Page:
To Spiti

The bus to Kaza goes on top of Rohtangla, towards keylong. The road to Rohtangla is the site for probably the highest traffic jam in the world.

The bus had stopped for about 15 minutes, so like most passengers, I got out of the bus, got on to rock on the adjoining hill and sat there waiting for traffic to clear. I was joined by a tall foreigner who wanted to know what was going on and when the bus would start. I had no idea, but we struck a conversation.


Matt was from San Luis Obispo, CA. A place I knew when I was in San Francisco, but not much more. He was a rafting guide and instructor and a civil engineering student and was traveling in India for a few month. He had come to India and headed up north as monsoons were soon approaching. Random chit chat, nothing memorable.

We had lunch together at the small shop in keylong, and then the bus turns eastwards and downwards towards Spiti. The road to Spiti passes through some of the most fascinating  and rough terrain i had seen in my life, long winding barren roads going down to the river, crossing it over a bend and climbing back up again to the top of the pass and going down again, must have happened many times, i would briefly wake up from the nap, read a book (I had that one book with me till the end of the trip, that I still remember it was Jung’s Man and his symbols).

What i remember next was the Bus had stopped in a large flat barren valley, the folks were out of the bus and wandering around, it turned out that the axle of the bus had fallen off and it could not go further. If you imagine the Lunar landscape, that was it, a few shrubs here and there, no trees, no water, nothing, That’s what we were looking at. The next bus would come a day later, and it was foolhardy to wait for it. The next village was apparently about 30 km away, some of the locals knew it, so I along with Matt followed them, trekking through nowhere.

Not sure how far we were from the village but we had walked about a few hours when a caravan of Army trucks appeared out of nowhere, we later learnt that they were heading to a location where one of their planes/helicopter had crashed a few years ago and located recently. Anyways the trucks on this ominous mission were welcomed, they offered to  drop us on a village en route. Saved by the Army. We did not realize it then, but appearance of the Army trucks probably saved our lives. I had no water and very little to eat, and would not have survived the cold (like -10 degrees) and windy desert night on our own.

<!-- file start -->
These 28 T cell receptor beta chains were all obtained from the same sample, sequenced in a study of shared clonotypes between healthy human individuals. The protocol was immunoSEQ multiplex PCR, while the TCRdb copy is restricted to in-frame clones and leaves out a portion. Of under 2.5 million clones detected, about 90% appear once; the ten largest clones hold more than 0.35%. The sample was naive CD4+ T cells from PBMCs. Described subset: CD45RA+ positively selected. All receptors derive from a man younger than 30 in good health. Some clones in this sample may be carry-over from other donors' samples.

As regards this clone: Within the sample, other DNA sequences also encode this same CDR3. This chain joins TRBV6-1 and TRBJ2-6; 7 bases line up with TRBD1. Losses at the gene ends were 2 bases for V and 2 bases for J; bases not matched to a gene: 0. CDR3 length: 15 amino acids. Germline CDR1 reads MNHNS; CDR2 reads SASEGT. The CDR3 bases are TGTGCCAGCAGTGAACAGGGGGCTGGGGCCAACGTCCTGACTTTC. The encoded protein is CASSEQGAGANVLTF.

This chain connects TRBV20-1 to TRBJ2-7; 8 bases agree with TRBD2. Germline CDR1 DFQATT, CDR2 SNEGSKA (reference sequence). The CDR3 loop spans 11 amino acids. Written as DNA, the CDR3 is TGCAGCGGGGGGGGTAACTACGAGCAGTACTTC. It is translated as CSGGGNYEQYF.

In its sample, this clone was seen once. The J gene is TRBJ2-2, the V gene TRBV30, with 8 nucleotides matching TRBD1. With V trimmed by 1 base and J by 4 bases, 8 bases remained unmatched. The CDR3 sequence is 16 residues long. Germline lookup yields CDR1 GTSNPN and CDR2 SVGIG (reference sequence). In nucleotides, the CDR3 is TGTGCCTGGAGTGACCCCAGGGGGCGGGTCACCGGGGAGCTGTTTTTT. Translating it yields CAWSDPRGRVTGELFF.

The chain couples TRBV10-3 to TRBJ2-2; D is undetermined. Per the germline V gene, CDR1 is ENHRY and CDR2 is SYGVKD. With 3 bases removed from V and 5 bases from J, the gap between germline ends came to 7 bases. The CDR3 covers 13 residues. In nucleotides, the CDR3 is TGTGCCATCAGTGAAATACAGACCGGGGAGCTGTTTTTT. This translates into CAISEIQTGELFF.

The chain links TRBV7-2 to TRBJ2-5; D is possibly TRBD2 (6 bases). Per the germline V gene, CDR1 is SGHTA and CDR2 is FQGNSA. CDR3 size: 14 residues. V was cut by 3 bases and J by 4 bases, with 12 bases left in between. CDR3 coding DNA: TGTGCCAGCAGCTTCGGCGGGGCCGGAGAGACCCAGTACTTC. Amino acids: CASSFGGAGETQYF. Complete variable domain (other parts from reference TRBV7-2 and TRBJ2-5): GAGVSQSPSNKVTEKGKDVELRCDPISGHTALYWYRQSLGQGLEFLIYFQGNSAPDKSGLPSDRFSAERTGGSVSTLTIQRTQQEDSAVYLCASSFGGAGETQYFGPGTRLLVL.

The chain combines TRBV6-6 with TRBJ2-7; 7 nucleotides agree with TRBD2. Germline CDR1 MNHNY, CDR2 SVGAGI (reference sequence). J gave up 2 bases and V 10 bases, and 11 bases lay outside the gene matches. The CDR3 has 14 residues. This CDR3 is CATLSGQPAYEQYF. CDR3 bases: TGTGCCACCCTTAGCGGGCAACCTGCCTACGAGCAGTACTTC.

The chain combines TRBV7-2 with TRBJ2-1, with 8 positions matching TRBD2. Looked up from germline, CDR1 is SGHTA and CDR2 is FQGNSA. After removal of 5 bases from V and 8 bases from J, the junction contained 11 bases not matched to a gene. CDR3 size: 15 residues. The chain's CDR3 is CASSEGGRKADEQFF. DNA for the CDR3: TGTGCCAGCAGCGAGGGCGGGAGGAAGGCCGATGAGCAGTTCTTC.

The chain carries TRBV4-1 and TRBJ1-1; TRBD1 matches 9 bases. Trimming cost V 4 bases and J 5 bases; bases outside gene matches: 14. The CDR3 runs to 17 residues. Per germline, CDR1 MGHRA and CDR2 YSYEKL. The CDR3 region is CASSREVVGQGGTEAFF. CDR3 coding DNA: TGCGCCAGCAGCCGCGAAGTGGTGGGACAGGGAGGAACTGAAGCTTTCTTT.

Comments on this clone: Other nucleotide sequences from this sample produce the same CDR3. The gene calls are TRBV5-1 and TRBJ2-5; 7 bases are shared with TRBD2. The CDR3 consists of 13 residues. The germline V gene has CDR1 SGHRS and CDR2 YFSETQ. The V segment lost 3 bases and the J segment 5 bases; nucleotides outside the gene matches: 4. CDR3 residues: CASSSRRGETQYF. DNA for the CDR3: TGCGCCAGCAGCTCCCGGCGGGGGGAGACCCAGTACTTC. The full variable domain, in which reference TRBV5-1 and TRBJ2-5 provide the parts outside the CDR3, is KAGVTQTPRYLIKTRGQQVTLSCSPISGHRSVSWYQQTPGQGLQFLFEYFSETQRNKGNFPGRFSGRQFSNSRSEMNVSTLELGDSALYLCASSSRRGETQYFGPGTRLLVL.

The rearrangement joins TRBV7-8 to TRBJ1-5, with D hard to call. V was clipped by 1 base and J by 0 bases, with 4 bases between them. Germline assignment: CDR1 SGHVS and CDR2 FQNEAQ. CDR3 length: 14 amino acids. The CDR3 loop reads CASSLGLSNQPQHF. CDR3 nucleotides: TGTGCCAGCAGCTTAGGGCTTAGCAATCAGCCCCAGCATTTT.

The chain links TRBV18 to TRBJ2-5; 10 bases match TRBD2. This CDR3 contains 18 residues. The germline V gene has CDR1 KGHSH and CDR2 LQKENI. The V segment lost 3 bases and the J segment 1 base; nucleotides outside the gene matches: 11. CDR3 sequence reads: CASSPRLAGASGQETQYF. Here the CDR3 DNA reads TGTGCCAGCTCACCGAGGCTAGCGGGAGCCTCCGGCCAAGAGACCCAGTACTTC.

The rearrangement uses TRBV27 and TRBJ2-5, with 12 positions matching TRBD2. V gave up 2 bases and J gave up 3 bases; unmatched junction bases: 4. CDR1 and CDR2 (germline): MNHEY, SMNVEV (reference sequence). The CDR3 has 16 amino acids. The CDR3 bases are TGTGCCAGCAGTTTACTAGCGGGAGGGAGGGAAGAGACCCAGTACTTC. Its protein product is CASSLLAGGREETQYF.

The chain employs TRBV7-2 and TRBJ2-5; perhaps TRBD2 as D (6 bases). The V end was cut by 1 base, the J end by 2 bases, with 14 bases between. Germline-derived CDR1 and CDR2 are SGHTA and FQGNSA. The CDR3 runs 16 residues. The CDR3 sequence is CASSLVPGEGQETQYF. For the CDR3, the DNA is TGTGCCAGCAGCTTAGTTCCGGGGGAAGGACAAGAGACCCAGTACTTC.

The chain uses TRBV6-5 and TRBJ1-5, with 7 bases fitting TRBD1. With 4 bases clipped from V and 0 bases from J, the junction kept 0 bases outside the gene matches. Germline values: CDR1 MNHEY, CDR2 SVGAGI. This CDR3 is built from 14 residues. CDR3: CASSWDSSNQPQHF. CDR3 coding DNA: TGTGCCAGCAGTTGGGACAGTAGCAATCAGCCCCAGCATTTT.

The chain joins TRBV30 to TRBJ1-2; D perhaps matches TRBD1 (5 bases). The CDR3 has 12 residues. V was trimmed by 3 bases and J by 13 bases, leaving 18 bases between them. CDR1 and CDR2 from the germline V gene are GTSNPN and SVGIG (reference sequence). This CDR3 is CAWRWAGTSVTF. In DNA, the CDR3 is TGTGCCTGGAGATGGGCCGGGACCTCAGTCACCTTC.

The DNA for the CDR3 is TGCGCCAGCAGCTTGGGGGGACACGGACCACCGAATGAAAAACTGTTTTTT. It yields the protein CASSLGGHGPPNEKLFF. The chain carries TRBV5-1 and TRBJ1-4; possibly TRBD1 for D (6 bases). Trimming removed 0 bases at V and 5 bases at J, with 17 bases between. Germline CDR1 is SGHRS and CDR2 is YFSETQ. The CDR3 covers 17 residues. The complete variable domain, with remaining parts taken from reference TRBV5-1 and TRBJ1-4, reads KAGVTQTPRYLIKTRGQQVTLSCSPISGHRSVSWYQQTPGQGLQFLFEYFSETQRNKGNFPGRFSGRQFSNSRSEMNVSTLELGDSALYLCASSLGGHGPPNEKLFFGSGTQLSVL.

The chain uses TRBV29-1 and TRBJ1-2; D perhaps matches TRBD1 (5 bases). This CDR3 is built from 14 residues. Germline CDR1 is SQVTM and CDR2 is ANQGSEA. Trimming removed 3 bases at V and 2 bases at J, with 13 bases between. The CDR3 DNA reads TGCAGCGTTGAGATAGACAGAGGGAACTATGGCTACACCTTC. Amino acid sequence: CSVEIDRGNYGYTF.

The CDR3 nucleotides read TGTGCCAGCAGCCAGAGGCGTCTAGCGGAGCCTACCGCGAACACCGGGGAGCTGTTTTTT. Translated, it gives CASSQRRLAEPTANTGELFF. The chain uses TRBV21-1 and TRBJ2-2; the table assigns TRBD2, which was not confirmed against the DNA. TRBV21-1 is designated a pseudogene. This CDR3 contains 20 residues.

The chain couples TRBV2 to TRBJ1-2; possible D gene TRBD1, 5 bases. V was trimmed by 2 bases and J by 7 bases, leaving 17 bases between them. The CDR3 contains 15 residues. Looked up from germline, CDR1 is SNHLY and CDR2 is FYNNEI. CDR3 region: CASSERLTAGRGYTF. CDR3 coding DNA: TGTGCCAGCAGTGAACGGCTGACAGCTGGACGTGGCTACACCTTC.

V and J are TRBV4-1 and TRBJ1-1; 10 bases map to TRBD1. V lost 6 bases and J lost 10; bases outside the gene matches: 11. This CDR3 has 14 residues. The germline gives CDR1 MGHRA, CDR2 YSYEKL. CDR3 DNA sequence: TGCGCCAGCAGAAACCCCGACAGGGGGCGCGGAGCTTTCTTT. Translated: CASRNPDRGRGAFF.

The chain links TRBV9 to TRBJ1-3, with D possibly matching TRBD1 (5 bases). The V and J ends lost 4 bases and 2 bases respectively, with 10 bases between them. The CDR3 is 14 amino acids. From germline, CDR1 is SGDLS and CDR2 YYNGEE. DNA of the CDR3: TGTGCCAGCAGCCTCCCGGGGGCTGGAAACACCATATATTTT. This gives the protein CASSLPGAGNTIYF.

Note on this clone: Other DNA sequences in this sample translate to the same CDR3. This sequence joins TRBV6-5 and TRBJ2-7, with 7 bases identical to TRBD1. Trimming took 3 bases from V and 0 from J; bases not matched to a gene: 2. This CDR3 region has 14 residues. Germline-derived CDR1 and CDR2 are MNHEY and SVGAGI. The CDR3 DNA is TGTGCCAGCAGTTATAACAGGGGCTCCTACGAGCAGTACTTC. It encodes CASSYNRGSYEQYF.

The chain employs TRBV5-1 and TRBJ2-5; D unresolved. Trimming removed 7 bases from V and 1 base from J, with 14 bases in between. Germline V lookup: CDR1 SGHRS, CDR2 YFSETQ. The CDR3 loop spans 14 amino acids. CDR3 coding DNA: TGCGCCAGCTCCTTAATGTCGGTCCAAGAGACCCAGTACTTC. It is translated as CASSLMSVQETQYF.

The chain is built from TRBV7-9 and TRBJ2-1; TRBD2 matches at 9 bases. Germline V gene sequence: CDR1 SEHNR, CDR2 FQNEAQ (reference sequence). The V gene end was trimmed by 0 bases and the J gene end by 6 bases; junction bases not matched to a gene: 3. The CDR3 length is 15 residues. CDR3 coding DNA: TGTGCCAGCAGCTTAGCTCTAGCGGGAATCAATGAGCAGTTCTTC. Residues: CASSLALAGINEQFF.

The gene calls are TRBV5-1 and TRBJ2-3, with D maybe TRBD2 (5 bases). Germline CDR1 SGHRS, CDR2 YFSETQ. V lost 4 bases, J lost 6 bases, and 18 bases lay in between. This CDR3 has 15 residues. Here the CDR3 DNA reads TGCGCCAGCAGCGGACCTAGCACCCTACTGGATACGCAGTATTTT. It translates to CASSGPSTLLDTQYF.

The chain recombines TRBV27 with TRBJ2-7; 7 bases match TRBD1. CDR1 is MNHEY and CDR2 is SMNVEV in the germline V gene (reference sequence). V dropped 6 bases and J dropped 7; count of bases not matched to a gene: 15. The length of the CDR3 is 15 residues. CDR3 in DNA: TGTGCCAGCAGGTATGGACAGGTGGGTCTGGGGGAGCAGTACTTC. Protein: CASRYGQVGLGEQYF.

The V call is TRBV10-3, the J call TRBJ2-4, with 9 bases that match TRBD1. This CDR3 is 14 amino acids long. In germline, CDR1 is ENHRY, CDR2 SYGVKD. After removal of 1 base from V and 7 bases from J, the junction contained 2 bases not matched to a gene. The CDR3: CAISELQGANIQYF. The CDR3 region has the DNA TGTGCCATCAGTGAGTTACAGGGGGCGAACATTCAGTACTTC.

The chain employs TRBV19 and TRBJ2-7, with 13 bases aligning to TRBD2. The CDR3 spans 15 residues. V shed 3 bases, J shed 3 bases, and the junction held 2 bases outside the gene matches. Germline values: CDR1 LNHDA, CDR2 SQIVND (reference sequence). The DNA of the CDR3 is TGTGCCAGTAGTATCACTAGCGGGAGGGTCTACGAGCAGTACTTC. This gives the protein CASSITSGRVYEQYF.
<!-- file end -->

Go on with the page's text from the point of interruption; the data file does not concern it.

The next part of how we ended up in Kaza is a blur, I remember getting dropped off at a small village that had a couple of houses and a Stupa, there somebody fed us some momos and soup, we eventually got on another small truck towards Kaza. The driver was insane, and he  could very well be reckless, there was no road, and there were no other vehicles or people on the road. I was right on the edge of the truck, as  I was terribly motion sick, and was throwing up every 5 minutes, I had a crazy headache. It was terrible.

It was late about 10 PM in the night when we got off the truck and ambled towards the first guest house we saw in Kaza, They had a small room with two beds, Matt and I took it and crashed almost right away. It had been a very interesting day. I made a friend on the trip and found some shelter, in some unknown part of the world.

We used to live in this town called Dalhousie in the not so high Himalayas when I was a kid, and my father used to point us to this section of perpetually snow-capped mountains way in the distance, and used to call it Lahaul & Spiti.

Spiti means the middle land, between India and Tibet. This is where I was now, probably is the most desolate place I have seen in my life. This year it was more, because the road to Shimla had been cut off by the recent flooding that had destroyed the bridges (Apparently, Chinese had released a lot of water from their dams in retribution for Dalai Lama visiting Tabo(or was it Kalpa) earlier that year), So the handful tourists that may normally come from Shimla had not arrived also.

Kaza is a dusty little town, it was a district headquarters a few restaurants, and a few small hotels. But even this boring town had lots of things for things to do for us, we hung around in the restaurants having the hot tea and momos, our favorite was this one on the open roof with a single table, besides vertical mountain wall of about 1000 ft (it was very high). We stayed here for a few days, just roaming around, doing nothing particular or trying to anything. Most of the day was spend chatting or walking to the nearby Gompa, having tea and reading books.

From here we wanted to make the circuit to Shimla. Since the bridges and roads had been washed away, we would have to rely on walking and  getting help from locals. Part of our agenda was the famed Apricot whiskey that the natives of Kinnaur were reputed to make.

We would also meet some people who even in one meeting, I would remember for a long time, from whom I heard some incredible journeys and travel stories, and caught the itch to leave home and travel.







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